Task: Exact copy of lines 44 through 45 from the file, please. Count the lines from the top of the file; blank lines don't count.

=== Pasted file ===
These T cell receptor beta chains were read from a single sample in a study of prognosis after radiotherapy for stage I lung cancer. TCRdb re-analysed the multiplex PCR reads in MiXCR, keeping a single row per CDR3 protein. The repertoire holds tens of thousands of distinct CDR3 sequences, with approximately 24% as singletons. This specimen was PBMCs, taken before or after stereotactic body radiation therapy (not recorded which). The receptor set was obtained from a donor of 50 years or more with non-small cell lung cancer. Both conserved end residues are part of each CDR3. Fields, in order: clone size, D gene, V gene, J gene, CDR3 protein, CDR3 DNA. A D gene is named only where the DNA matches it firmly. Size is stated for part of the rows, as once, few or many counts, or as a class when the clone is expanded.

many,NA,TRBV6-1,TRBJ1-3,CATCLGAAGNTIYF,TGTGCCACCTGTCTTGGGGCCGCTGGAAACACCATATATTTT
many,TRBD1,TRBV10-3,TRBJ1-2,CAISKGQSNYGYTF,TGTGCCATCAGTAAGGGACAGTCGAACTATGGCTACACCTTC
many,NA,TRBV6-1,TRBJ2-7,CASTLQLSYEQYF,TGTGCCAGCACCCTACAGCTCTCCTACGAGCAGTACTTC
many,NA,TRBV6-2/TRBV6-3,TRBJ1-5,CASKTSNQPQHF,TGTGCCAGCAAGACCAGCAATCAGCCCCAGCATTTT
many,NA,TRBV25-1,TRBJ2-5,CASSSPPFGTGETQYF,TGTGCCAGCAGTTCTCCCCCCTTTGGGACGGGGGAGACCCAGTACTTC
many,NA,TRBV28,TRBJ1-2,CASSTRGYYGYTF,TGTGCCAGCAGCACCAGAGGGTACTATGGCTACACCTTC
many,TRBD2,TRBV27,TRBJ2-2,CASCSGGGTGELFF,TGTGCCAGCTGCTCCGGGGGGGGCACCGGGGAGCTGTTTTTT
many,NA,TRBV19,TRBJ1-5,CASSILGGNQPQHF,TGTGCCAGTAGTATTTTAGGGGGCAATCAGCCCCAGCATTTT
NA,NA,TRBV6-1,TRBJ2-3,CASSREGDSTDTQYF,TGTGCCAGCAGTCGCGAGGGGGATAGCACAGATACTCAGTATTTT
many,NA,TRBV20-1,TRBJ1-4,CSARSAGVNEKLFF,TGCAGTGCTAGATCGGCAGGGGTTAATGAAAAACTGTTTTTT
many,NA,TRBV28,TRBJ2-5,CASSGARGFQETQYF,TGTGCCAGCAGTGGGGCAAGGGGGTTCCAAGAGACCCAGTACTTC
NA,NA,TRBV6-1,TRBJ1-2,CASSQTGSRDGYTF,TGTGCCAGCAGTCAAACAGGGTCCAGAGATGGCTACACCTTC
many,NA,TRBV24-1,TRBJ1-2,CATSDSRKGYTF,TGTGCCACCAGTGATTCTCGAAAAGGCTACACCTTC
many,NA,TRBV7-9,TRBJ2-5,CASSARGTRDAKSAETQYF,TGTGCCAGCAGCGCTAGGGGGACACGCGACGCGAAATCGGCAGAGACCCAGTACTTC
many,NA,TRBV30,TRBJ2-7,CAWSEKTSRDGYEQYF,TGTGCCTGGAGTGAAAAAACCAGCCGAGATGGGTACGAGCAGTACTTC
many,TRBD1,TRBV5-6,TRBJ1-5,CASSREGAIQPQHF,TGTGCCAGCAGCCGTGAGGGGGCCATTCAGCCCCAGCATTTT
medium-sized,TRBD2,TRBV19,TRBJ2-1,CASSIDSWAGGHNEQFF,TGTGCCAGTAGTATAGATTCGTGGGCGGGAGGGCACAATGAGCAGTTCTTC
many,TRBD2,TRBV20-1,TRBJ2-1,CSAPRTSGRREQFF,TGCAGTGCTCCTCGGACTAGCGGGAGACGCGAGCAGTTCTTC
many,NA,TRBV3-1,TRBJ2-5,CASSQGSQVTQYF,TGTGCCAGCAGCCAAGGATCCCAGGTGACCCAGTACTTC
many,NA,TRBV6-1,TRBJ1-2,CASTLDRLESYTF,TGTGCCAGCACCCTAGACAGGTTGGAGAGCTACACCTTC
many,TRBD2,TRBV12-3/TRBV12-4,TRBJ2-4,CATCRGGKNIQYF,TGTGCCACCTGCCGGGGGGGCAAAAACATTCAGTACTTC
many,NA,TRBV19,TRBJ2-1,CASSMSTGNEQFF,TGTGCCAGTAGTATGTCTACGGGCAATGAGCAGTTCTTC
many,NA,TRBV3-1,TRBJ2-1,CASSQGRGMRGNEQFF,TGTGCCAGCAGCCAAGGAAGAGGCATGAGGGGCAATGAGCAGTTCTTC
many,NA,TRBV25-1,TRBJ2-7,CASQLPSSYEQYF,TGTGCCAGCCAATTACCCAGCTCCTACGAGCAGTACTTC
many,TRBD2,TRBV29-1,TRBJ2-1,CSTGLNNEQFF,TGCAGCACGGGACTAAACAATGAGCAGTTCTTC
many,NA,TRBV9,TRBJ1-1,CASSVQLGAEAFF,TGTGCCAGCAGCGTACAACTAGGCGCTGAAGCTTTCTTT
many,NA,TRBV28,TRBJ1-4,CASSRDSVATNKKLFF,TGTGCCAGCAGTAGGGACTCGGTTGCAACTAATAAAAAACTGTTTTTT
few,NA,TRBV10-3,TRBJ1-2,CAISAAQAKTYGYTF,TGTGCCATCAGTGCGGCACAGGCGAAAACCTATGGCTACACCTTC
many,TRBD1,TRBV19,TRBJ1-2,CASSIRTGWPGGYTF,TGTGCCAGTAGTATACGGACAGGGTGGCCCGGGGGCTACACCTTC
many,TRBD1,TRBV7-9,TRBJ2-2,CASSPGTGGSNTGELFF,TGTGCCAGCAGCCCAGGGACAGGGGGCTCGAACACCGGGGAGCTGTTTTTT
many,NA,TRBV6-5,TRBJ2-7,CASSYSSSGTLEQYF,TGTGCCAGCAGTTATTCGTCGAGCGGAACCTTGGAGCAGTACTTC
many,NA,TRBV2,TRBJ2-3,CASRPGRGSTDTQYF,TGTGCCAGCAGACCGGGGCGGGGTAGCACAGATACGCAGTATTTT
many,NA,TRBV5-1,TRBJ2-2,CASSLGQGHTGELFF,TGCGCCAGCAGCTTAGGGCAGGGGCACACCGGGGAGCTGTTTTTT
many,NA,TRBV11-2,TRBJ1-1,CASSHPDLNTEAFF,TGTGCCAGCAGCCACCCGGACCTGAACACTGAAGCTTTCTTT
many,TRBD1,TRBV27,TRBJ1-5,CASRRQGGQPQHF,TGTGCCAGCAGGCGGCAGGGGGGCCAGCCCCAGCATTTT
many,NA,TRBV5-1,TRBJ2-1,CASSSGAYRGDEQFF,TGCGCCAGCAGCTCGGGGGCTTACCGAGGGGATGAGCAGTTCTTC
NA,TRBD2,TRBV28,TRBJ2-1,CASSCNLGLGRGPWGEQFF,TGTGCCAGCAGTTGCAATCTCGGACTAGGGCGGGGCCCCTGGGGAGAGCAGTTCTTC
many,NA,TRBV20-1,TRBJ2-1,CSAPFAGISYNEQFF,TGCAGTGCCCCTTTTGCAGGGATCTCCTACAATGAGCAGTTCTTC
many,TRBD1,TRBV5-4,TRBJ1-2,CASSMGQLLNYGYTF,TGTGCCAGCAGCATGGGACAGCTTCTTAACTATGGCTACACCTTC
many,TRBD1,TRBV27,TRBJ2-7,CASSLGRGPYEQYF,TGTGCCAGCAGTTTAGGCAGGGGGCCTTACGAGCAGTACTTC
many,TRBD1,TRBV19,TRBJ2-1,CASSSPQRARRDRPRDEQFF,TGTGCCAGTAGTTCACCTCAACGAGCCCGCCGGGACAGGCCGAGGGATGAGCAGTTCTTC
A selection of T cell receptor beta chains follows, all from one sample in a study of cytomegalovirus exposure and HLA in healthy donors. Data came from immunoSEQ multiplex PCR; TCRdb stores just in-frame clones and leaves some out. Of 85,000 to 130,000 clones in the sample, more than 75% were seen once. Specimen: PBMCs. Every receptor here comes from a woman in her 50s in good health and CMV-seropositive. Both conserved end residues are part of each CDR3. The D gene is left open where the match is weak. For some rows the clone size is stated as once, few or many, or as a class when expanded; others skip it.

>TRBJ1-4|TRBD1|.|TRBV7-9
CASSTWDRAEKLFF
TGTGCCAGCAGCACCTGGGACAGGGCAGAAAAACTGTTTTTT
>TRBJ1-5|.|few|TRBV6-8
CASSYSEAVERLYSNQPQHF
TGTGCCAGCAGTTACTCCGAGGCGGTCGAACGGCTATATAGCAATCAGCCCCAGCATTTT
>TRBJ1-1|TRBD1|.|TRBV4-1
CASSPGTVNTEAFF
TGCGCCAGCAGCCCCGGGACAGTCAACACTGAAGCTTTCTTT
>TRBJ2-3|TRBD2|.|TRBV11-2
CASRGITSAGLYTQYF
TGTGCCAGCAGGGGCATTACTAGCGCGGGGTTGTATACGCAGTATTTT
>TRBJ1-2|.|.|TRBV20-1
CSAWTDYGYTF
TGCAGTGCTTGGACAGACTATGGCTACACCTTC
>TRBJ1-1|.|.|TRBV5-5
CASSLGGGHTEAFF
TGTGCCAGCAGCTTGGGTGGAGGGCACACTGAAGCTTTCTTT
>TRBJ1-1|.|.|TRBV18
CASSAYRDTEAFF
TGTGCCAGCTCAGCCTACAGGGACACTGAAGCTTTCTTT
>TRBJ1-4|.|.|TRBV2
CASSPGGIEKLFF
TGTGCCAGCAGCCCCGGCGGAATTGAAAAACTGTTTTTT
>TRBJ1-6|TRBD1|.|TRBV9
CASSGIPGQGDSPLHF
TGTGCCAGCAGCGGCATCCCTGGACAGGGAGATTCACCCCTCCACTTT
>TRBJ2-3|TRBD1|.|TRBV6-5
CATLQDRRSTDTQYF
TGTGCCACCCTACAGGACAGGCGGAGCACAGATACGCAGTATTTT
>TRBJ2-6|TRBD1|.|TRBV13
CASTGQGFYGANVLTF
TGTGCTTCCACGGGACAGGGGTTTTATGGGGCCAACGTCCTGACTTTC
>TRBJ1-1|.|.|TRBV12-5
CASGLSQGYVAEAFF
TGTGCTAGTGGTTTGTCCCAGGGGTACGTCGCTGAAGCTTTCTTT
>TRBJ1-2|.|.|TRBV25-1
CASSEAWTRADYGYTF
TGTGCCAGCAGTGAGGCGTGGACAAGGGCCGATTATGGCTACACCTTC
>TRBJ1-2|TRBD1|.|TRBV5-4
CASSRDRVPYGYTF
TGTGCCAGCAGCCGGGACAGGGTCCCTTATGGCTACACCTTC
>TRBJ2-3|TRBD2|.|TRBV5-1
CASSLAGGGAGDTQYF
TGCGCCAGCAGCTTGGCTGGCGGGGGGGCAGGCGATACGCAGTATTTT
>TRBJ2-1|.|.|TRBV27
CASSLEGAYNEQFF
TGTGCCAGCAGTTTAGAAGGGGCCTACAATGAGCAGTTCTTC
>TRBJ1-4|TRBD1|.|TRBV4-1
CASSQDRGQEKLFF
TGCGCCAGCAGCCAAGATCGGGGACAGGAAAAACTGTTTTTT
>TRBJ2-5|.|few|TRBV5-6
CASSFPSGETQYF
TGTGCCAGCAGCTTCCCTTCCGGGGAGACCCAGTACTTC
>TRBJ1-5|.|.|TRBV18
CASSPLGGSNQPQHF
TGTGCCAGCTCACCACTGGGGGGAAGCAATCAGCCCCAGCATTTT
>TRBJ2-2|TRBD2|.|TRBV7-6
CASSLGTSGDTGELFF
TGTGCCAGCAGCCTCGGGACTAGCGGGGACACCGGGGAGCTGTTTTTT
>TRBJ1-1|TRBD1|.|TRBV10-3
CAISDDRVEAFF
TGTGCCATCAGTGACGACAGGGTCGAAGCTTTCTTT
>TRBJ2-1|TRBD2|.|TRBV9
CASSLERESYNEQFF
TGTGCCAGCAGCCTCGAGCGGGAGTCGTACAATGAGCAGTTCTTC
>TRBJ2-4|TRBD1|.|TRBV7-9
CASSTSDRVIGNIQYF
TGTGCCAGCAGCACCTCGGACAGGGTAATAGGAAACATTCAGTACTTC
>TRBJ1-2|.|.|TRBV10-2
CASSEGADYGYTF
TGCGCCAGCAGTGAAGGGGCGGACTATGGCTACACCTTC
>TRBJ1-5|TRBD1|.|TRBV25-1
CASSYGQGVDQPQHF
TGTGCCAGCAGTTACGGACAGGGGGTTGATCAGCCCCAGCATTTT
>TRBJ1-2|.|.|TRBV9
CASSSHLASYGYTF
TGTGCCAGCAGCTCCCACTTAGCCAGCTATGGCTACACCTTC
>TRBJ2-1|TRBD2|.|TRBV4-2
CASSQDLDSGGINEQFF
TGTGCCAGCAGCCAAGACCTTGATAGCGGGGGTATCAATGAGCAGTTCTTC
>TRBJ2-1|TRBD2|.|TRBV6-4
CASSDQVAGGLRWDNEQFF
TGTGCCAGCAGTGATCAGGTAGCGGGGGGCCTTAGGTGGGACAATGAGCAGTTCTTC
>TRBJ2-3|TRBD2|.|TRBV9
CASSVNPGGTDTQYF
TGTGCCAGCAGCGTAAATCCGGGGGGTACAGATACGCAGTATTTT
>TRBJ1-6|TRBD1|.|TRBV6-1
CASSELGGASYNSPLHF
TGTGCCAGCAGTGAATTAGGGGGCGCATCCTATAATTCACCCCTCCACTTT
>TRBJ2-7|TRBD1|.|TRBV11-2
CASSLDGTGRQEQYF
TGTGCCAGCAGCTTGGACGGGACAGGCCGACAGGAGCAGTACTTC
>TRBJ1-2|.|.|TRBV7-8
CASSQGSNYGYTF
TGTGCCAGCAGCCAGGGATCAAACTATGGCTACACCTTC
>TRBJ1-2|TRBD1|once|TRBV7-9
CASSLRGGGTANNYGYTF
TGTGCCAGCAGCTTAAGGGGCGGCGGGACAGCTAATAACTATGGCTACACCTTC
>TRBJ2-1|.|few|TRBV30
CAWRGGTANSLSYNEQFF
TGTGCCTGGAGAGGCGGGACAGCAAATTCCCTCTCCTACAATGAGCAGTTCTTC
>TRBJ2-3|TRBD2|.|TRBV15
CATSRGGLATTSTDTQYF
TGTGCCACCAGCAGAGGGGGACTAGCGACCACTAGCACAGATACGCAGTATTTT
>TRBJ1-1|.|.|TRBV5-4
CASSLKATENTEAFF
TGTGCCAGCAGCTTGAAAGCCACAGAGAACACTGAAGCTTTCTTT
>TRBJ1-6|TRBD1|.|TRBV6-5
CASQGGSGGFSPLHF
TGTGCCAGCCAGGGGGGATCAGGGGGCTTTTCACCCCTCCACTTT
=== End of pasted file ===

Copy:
>TRBJ1-4|TRBD1|.|TRBV7-9
CASSTWDRAEKLFF